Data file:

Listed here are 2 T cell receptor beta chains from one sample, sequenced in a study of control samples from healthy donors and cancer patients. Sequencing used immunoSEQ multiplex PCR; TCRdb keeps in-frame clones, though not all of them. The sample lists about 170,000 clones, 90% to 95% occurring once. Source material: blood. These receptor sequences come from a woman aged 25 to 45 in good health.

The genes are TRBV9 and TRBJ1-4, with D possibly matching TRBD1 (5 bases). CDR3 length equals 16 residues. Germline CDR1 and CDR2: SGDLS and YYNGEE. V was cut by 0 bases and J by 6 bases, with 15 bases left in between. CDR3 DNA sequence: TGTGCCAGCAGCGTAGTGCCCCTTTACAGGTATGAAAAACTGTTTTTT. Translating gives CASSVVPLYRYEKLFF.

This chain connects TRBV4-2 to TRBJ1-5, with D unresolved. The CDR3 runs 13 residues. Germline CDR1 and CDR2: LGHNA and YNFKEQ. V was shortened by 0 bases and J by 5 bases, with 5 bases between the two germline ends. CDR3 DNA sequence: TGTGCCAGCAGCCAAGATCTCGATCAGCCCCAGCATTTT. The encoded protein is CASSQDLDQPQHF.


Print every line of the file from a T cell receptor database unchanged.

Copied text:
Listed here are 2 T cell receptor beta chains from one sample, sequenced in a study of control samples from healthy donors and cancer patients. Sequencing used immunoSEQ multiplex PCR; TCRdb keeps in-frame clones, though not all of them. The sample lists about 170,000 clones, 90% to 95% occurring once. Source material: blood. These receptor sequences come from a woman aged 25 to 45 in good health.

The genes are TRBV9 and TRBJ1-4, with D possibly matching TRBD1 (5 bases). CDR3 length equals 16 residues. Germline CDR1 and CDR2: SGDLS and YYNGEE. V was cut by 0 bases and J by 6 bases, with 15 bases left in between. CDR3 DNA sequence: TGTGCCAGCAGCGTAGTGCCCCTTTACAGGTATGAAAAACTGTTTTTT. Translating gives CASSVVPLYRYEKLFF.

This chain connects TRBV4-2 to TRBJ1-5, with D unresolved. The CDR3 runs 13 residues. Germline CDR1 and CDR2: LGHNA and YNFKEQ. V was shortened by 0 bases and J by 5 bases, with 5 bases between the two germline ends. CDR3 DNA sequence: TGTGCCAGCAGCCAAGATCTCGATCAGCCCCAGCATTTT. The encoded protein is CASSQDLDQPQHF.